I have attached a photo of a moth taken here in Yellowstone County in Montana. Could you identify the scientific name for this moth? Thanks!
We hope Rainer Connell, whose name is on the photo, is a friend of yours. This is some species of Tiger Moth in the family Arctiidae, but we are having difficulty locating an exact match on either the Moth Photographers Group or BugGuide or on the Butterflies and Moths of North America. We hope our friend Julian Donahue can assist with this.
Hello Daniel, Thank you for your reply. Rainer is a great friend! Thank you for your help with this, because it has stumped us both also.
If this is from Montana it’s REALLY interesting. It doesn’t look like ANY arctiid I know. In fact, my first impression was that it is a Neotropical megalopygid. I have forwarded the photo to an arctiid specialist in Canada to see what he thinks. Any chance your informant obtained a specimen? Is he sure it is from Montana? Any chance it arrived on some tropical produce (e.g., as in a grocery store, or found inside a house)? Puzzled,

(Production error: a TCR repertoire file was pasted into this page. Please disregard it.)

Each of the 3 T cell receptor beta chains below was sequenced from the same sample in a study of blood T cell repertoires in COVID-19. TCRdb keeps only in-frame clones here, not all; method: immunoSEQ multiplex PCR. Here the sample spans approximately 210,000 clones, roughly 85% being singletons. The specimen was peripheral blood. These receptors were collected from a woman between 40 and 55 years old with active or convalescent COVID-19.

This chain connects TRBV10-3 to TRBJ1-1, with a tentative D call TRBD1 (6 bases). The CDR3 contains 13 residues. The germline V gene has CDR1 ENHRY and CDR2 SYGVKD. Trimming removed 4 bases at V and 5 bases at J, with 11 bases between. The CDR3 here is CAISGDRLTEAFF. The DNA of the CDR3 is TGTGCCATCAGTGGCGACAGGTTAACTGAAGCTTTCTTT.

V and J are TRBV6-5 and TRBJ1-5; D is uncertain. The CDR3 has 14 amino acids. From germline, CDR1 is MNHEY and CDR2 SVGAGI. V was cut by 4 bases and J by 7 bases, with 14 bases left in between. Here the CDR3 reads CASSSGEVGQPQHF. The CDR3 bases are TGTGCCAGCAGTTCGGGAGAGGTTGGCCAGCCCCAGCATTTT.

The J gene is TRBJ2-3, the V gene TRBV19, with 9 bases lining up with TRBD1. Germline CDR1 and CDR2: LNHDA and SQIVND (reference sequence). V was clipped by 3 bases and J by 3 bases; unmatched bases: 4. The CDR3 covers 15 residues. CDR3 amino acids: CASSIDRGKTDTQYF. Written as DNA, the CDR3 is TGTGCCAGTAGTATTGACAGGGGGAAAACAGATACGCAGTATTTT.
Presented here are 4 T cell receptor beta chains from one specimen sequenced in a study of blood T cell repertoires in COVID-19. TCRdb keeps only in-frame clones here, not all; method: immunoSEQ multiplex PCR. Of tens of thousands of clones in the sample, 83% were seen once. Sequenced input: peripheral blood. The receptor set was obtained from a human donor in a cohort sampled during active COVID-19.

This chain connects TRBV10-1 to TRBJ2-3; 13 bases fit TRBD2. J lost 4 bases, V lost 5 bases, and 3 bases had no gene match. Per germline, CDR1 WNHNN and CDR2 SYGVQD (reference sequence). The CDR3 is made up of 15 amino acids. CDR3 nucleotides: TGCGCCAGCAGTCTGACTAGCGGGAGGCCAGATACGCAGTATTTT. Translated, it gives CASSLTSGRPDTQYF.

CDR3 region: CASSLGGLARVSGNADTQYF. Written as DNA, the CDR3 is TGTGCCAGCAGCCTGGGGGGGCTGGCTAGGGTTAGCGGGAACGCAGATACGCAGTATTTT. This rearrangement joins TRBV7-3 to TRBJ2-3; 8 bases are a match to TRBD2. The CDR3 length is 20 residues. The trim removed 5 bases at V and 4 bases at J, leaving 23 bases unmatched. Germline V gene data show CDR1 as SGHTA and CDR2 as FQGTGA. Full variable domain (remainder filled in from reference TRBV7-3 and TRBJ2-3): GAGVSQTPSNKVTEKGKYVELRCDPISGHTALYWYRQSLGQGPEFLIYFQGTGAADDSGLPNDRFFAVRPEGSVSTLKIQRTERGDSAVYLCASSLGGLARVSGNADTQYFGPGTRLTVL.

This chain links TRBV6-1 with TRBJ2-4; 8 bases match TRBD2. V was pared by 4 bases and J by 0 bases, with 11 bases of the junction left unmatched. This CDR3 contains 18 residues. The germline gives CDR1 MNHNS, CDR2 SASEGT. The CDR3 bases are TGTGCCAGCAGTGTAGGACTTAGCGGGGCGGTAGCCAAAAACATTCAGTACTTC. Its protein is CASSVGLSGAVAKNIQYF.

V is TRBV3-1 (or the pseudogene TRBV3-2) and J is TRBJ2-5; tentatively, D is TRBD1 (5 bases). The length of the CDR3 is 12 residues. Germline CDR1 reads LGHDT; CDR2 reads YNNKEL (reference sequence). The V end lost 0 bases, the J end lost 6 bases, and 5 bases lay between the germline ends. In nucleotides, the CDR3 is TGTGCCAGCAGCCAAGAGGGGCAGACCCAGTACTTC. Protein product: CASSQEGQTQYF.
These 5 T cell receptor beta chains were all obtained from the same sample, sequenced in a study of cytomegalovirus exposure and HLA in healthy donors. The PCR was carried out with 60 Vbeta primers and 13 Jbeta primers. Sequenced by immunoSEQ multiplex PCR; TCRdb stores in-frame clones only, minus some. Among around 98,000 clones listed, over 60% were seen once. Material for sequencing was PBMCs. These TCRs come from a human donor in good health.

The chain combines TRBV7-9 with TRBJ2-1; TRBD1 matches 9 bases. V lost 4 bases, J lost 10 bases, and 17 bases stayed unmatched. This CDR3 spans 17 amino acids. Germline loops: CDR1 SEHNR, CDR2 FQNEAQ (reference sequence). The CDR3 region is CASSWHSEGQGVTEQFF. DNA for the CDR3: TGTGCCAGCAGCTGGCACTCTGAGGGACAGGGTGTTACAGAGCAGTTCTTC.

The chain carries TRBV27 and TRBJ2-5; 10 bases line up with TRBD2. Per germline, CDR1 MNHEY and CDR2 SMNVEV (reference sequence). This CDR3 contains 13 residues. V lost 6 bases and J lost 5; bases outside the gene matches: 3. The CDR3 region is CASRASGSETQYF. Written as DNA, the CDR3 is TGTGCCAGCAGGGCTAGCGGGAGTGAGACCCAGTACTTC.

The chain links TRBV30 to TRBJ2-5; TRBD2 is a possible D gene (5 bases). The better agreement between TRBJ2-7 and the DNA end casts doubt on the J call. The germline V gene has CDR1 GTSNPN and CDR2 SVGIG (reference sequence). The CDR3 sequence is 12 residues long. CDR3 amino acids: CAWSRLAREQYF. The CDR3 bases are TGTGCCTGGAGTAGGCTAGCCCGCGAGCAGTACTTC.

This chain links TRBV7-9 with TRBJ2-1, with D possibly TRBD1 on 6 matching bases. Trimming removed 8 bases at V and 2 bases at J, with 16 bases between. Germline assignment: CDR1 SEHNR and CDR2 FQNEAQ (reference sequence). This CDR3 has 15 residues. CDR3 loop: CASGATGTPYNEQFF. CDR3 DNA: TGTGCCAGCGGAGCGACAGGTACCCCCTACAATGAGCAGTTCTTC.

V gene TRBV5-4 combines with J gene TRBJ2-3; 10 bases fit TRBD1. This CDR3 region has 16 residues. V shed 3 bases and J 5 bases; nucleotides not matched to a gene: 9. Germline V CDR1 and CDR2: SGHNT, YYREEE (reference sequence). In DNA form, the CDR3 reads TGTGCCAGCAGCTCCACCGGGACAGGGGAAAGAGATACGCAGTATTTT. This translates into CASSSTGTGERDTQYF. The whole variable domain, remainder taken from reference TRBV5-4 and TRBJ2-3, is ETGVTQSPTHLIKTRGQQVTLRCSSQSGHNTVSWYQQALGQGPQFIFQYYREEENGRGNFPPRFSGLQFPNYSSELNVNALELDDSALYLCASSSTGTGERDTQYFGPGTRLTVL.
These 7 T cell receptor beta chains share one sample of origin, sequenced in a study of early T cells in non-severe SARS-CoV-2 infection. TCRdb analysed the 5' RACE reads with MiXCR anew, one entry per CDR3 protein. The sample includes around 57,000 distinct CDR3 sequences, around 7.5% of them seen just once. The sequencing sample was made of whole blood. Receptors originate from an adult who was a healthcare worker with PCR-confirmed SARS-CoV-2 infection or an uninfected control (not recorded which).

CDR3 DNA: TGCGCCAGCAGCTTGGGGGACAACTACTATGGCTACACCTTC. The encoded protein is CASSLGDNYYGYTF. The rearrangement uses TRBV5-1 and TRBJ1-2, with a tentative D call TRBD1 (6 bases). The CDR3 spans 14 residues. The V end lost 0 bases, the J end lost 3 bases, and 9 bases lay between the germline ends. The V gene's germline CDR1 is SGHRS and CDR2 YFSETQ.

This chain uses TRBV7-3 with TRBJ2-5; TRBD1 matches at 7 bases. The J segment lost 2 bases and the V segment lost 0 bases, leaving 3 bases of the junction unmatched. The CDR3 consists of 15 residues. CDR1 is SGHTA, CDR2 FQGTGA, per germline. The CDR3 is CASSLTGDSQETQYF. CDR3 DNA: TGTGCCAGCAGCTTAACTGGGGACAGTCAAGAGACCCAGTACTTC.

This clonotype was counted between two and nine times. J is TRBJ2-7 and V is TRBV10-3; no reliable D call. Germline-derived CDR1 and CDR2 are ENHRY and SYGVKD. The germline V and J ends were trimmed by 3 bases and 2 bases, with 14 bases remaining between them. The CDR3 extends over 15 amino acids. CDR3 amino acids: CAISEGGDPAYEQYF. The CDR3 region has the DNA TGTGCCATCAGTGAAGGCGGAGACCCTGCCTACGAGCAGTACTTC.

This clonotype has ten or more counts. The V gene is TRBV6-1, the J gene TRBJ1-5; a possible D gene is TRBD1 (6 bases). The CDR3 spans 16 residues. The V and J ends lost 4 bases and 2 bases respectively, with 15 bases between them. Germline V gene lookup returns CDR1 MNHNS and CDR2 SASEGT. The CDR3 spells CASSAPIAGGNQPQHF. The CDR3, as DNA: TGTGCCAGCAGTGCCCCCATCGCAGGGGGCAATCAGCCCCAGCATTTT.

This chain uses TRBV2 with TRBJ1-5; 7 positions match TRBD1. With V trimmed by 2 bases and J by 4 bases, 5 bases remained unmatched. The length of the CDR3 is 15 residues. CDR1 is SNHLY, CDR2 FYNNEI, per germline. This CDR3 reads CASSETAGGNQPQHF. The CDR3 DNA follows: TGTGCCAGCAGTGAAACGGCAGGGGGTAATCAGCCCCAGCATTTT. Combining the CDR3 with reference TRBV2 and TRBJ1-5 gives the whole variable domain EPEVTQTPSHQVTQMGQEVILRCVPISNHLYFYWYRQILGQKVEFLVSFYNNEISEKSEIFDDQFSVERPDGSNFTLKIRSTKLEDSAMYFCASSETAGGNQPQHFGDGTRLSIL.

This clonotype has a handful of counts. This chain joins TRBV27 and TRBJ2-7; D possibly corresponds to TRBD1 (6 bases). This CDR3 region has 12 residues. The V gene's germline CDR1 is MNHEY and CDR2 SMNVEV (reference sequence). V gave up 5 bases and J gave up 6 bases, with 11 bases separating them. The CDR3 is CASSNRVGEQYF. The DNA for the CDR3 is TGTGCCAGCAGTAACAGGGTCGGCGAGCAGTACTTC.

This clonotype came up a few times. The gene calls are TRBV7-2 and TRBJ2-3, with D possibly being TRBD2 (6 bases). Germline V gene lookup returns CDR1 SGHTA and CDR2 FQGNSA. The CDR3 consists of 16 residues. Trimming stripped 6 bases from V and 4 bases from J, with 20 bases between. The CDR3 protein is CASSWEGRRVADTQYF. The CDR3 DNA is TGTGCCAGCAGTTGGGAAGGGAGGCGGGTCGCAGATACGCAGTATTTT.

Here is the response I received from Dr. Chris Schmidt, tiger moth expert in Canada: “I agree, if that’s from Montana, it hitched a ride from the tropics; definitely not a tiger either.” So we’re back to possible Megalopygidae (Flannel Moths; the larvae are what we used to call “puss caterpillars” in Texas; they are covered with fine “hair” with an abundance of urticating hairs. Brush up against one and you know it!). There are several species in the U.S., but this is not one of them. Another possibility that popped into my head: it may be a member of the African moth family Thyretidae. At any rate, it does not appear to be a native North American species. A SPECIMEN WOULD BE HIGHLY DESIRABLE, AND ESSENTIAL FOR DEFINITE IDENTIFICATION. The moth is (a) new to science, (b) an introduction from some exotic locale, (c) or a submission by someone trying to pull your leg. Your writer might want to post the photo on the “unknowns” page at www.LepSoc.org to see if any of our members have a clue.